and furnish such facilities for raising
cream and for collecting it that
every intelligent man and woman
will see, they "mean business," and
they intend to "live and let live."
Farmers in different neighbor
hoods, therefore, should take steps
immediately to find out how many
cows they could contract for, so as
to make it pay for the Company to
send a cream collector around in
such regions. Lot the people meet
and discuss the matter among them
selves, pro and con. This is an en
terprise which need not fear the
light, on the contrary the more it is
discussed the better it is for ail con
cerned. If the writer of this is correctly
informed, the process of raising
cream by means of the milk cans
which the Company will furnish, ex
ceeds anything else in this line, i. e.,
it will raise better and more cream
by far, than the old method. Add
to this the fact that they will pay as
much for the amount of cream re
quired for a pound of butter as we
could not often get for that article
itself, and all that without troubling
our overburdened farmer wives with
collecting cream and churning but
ter, and it would seem to the writer
that every farmer who can make it
possible, should join the army of
cream-furnishers. A. H.
Review of the Weather
Near Genoa, for the year ending
December 31, 1S81 :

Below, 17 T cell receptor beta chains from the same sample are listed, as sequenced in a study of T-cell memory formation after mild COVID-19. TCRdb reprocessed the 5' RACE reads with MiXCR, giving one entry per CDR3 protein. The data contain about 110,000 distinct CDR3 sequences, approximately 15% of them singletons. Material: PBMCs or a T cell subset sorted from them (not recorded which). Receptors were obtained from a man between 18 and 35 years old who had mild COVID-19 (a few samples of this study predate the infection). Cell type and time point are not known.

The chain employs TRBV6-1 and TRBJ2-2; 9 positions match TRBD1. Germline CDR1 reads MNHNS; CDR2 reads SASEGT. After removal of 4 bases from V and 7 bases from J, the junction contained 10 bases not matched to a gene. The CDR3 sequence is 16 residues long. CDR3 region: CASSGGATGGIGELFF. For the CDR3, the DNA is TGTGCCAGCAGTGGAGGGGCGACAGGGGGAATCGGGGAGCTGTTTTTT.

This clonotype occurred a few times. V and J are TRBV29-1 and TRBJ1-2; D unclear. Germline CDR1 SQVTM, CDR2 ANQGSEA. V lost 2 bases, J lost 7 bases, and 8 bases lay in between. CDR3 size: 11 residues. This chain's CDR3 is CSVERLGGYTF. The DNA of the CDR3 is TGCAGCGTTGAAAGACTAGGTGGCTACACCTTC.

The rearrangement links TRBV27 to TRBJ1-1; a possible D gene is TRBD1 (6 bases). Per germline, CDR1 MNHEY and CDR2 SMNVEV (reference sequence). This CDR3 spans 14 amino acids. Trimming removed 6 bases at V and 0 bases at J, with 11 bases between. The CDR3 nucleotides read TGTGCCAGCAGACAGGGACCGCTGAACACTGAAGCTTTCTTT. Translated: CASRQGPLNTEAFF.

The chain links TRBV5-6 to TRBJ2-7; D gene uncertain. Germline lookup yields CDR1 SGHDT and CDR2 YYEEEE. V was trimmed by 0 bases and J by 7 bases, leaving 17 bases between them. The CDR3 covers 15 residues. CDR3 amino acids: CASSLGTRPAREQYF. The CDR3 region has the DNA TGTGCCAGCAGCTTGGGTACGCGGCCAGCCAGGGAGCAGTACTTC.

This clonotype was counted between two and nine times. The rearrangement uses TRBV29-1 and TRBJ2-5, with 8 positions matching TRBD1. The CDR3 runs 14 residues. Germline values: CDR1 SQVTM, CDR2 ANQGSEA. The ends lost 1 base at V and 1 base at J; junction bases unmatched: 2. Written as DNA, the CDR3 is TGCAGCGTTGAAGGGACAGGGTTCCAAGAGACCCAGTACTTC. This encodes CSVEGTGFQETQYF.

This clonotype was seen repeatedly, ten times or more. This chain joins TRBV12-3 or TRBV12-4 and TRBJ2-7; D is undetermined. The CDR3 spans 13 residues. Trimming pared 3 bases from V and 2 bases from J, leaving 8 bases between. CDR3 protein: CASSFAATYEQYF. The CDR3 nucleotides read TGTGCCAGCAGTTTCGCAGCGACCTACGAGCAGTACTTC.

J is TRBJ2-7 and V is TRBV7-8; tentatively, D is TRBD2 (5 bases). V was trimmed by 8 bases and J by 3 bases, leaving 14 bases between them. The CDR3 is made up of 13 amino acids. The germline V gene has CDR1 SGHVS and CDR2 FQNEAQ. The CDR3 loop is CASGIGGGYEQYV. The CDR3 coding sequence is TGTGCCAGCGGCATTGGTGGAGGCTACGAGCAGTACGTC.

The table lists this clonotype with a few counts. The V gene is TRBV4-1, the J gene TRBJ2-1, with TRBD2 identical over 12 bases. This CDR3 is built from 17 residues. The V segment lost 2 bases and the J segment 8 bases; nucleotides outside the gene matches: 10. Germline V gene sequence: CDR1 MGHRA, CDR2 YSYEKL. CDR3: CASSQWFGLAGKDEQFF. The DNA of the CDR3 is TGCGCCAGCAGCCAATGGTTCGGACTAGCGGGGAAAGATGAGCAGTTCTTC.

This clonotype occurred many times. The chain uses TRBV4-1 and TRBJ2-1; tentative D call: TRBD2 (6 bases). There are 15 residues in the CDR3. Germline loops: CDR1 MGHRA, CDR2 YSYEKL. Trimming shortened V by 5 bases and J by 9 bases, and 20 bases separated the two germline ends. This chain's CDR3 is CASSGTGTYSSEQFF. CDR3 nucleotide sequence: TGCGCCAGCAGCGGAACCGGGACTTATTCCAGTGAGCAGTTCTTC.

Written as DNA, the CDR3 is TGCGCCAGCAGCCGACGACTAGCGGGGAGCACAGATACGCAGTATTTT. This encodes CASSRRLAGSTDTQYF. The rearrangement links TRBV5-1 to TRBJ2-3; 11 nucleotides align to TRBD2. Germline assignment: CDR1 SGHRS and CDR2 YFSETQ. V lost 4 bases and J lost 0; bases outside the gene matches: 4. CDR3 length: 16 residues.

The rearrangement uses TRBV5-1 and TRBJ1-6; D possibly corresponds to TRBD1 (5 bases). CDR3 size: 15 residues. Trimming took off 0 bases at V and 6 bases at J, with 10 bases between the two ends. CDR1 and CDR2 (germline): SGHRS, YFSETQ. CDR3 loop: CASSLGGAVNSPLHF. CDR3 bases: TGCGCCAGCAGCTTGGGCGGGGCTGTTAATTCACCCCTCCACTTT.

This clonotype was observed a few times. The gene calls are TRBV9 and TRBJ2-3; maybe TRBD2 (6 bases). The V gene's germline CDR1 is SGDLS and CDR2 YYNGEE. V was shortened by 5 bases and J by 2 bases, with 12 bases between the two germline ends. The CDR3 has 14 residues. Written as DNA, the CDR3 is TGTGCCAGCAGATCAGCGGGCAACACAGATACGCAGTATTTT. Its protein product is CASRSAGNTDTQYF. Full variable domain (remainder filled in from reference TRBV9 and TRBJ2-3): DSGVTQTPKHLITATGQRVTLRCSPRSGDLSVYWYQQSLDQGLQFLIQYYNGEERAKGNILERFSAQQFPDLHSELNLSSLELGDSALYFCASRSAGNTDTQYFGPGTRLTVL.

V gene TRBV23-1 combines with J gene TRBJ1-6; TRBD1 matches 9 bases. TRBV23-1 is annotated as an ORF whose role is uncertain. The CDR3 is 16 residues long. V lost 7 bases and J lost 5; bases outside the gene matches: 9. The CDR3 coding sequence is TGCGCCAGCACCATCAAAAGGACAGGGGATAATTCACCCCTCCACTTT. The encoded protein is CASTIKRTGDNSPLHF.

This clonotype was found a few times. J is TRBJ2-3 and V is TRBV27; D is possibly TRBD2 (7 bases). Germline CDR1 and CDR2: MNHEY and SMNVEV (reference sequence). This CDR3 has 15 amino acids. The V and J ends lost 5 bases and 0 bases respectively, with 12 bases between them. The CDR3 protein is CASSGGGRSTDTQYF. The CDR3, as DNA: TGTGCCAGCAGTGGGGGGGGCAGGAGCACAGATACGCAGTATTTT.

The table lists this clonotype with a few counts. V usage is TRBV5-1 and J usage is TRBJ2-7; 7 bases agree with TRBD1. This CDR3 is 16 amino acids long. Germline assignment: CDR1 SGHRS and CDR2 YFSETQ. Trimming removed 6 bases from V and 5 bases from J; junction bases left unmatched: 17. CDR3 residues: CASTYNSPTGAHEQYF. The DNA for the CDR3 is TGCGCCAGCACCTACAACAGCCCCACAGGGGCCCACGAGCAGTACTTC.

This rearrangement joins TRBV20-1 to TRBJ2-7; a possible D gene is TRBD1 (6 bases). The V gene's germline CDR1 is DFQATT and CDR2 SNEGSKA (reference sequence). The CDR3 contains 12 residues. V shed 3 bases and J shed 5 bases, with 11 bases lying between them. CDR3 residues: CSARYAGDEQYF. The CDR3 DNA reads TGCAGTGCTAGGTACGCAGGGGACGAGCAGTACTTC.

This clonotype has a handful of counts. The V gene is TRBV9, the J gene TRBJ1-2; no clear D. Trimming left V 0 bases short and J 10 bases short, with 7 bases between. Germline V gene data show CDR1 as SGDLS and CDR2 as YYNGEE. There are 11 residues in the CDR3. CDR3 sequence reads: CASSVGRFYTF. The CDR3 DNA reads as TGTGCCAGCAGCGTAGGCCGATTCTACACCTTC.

Mean temperature of year, degs.. 46.36
Mean temp, of past 6 years " .47.52
Highest temp, during the yeai,
Sept, 4th, degrees 103
Lowest, Feo. 14, deg's below zero.. 27
Ordinarily clear days 173
Very cloudy days 131
High winds, days 79
Calm days 106
Fogs, day 28
Hazy days 4
Number of days on which rain or
snow fell 103
Depth of snow in inches 52.70
Rain and melted snow in inches 28.02
Mirage, times 15
Solar halos 10
Lunar halos 4
x arseienes ... i'i
Solar coronas 2
Lunar coronas .- 12
Meteors fell two times, Aug. 10th
and 17th ; Temperature of well wa
ter, July 1st, 57 deg's ; Dec. 31st, 55
deg's. The last frost in the spring
was April 22d. The first in the fall
was Sept. 16th. The first ice of the
season was Oct. 13tb, in. Ground
slightly frozen, Oct. 24th. Hail fell
April 8th, Sept. 29th. Thunder and
lightning occurred 30 times. First
appearance, going north, of the fol
lowing, viz., larks, March 22d ; geese,
March 23d; martins, March 27th;
cranes, April 11th ; swallows, April
18th. Martins leave Aug. 7th, swal
lows Aug. 18 ; geese go south Aug.
18th .and cranes on the 20tb. The
ice in the Loupe broke up March
26th with great damage to bridges
and other property bordering the
stream. Grasshoppers fly south and
southwest from the 6th to 20th of
The following in a list of unclaimed
letters remaining in the post-ollice, in
Columbus, for the week ending Jan.
C George W. Coleman.
ni Goorge Medburg.
1 Rev. J. H. Peirce. Martin Philipps,
8 George Shanklaad.
W J. B. White.
If not called for in 30 days will be sent
to the dead -letter office. Washington, D.